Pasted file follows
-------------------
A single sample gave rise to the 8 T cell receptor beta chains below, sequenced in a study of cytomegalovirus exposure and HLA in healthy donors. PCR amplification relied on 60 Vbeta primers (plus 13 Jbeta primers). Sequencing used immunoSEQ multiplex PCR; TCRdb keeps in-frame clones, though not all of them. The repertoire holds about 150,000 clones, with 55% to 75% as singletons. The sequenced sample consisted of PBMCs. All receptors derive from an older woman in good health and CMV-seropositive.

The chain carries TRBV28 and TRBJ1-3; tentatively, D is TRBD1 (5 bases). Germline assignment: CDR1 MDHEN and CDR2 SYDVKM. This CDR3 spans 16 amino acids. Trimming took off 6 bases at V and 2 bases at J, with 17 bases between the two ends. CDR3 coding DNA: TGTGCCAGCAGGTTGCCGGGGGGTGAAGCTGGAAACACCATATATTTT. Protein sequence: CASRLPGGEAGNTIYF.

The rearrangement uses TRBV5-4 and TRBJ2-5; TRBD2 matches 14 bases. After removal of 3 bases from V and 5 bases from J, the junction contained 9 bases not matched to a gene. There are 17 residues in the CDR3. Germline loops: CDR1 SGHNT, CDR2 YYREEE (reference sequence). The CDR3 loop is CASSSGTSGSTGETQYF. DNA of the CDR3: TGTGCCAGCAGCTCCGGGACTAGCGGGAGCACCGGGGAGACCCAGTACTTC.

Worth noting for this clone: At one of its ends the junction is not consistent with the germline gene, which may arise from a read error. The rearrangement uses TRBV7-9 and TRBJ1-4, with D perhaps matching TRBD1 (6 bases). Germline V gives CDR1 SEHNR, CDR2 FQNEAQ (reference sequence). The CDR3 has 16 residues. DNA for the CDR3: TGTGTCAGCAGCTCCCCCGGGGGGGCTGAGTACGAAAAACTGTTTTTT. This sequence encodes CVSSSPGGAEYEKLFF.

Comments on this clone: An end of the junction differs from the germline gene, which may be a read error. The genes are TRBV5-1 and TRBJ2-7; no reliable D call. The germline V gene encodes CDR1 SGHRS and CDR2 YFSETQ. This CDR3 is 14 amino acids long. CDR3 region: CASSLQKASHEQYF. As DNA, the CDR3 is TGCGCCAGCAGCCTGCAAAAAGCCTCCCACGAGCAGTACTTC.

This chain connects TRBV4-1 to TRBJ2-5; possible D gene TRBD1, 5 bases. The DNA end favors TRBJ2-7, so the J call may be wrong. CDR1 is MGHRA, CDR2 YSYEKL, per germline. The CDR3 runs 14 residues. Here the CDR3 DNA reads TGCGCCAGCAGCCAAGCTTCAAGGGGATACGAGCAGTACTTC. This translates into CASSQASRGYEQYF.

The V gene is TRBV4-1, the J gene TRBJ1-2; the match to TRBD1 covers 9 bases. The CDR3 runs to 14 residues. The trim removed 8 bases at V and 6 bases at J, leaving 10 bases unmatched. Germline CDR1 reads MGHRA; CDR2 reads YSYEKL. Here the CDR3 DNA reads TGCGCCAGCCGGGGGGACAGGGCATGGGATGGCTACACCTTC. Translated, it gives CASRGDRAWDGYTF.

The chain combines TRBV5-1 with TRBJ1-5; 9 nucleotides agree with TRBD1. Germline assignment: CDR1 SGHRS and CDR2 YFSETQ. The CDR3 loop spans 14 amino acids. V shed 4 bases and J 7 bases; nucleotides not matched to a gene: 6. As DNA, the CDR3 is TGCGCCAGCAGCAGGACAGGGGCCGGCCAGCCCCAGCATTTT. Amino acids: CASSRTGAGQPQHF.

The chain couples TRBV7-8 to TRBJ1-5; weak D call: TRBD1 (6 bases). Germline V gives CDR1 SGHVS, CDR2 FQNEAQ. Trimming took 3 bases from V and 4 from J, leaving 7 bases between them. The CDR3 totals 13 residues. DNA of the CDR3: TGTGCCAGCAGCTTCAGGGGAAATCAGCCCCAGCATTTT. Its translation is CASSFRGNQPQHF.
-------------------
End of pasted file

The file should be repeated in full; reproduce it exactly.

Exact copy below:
A single sample gave rise to the 8 T cell receptor beta chains below, sequenced in a study of cytomegalovirus exposure and HLA in healthy donors. PCR amplification relied on 60 Vbeta primers (plus 13 Jbeta primers). Sequencing used immunoSEQ multiplex PCR; TCRdb keeps in-frame clones, though not all of them. The repertoire holds about 150,000 clones, with 55% to 75% as singletons. The sequenced sample consisted of PBMCs. All receptors derive from an older woman in good health and CMV-seropositive.

The chain carries TRBV28 and TRBJ1-3; tentatively, D is TRBD1 (5 bases). Germline assignment: CDR1 MDHEN and CDR2 SYDVKM. This CDR3 spans 16 amino acids. Trimming took off 6 bases at V and 2 bases at J, with 17 bases between the two ends. CDR3 coding DNA: TGTGCCAGCAGGTTGCCGGGGGGTGAAGCTGGAAACACCATATATTTT. Protein sequence: CASRLPGGEAGNTIYF.

The rearrangement uses TRBV5-4 and TRBJ2-5; TRBD2 matches 14 bases. After removal of 3 bases from V and 5 bases from J, the junction contained 9 bases not matched to a gene. There are 17 residues in the CDR3. Germline loops: CDR1 SGHNT, CDR2 YYREEE (reference sequence). The CDR3 loop is CASSSGTSGSTGETQYF. DNA of the CDR3: TGTGCCAGCAGCTCCGGGACTAGCGGGAGCACCGGGGAGACCCAGTACTTC.

Worth noting for this clone: At one of its ends the junction is not consistent with the germline gene, which may arise from a read error. The rearrangement uses TRBV7-9 and TRBJ1-4, with D perhaps matching TRBD1 (6 bases). Germline V gives CDR1 SEHNR, CDR2 FQNEAQ (reference sequence). The CDR3 has 16 residues. DNA for the CDR3: TGTGTCAGCAGCTCCCCCGGGGGGGCTGAGTACGAAAAACTGTTTTTT. This sequence encodes CVSSSPGGAEYEKLFF.

Comments on this clone: An end of the junction differs from the germline gene, which may be a read error. The genes are TRBV5-1 and TRBJ2-7; no reliable D call. The germline V gene encodes CDR1 SGHRS and CDR2 YFSETQ. This CDR3 is 14 amino acids long. CDR3 region: CASSLQKASHEQYF. As DNA, the CDR3 is TGCGCCAGCAGCCTGCAAAAAGCCTCCCACGAGCAGTACTTC.

This chain connects TRBV4-1 to TRBJ2-5; possible D gene TRBD1, 5 bases. The DNA end favors TRBJ2-7, so the J call may be wrong. CDR1 is MGHRA, CDR2 YSYEKL, per germline. The CDR3 runs 14 residues. Here the CDR3 DNA reads TGCGCCAGCAGCCAAGCTTCAAGGGGATACGAGCAGTACTTC. This translates into CASSQASRGYEQYF.

The V gene is TRBV4-1, the J gene TRBJ1-2; the match to TRBD1 covers 9 bases. The CDR3 runs to 14 residues. The trim removed 8 bases at V and 6 bases at J, leaving 10 bases unmatched. Germline CDR1 reads MGHRA; CDR2 reads YSYEKL. Here the CDR3 DNA reads TGCGCCAGCCGGGGGGACAGGGCATGGGATGGCTACACCTTC. Translated, it gives CASRGDRAWDGYTF.

The chain combines TRBV5-1 with TRBJ1-5; 9 nucleotides agree with TRBD1. Germline assignment: CDR1 SGHRS and CDR2 YFSETQ. The CDR3 loop spans 14 amino acids. V shed 4 bases and J 7 bases; nucleotides not matched to a gene: 6. As DNA, the CDR3 is TGCGCCAGCAGCAGGACAGGGGCCGGCCAGCCCCAGCATTTT. Amino acids: CASSRTGAGQPQHF.

The chain couples TRBV7-8 to TRBJ1-5; weak D call: TRBD1 (6 bases). Germline V gives CDR1 SGHVS, CDR2 FQNEAQ. Trimming took 3 bases from V and 4 from J, leaving 7 bases between them. The CDR3 totals 13 residues. DNA of the CDR3: TGTGCCAGCAGCTTCAGGGGAAATCAGCCCCAGCATTTT. Its translation is CASSFRGNQPQHF.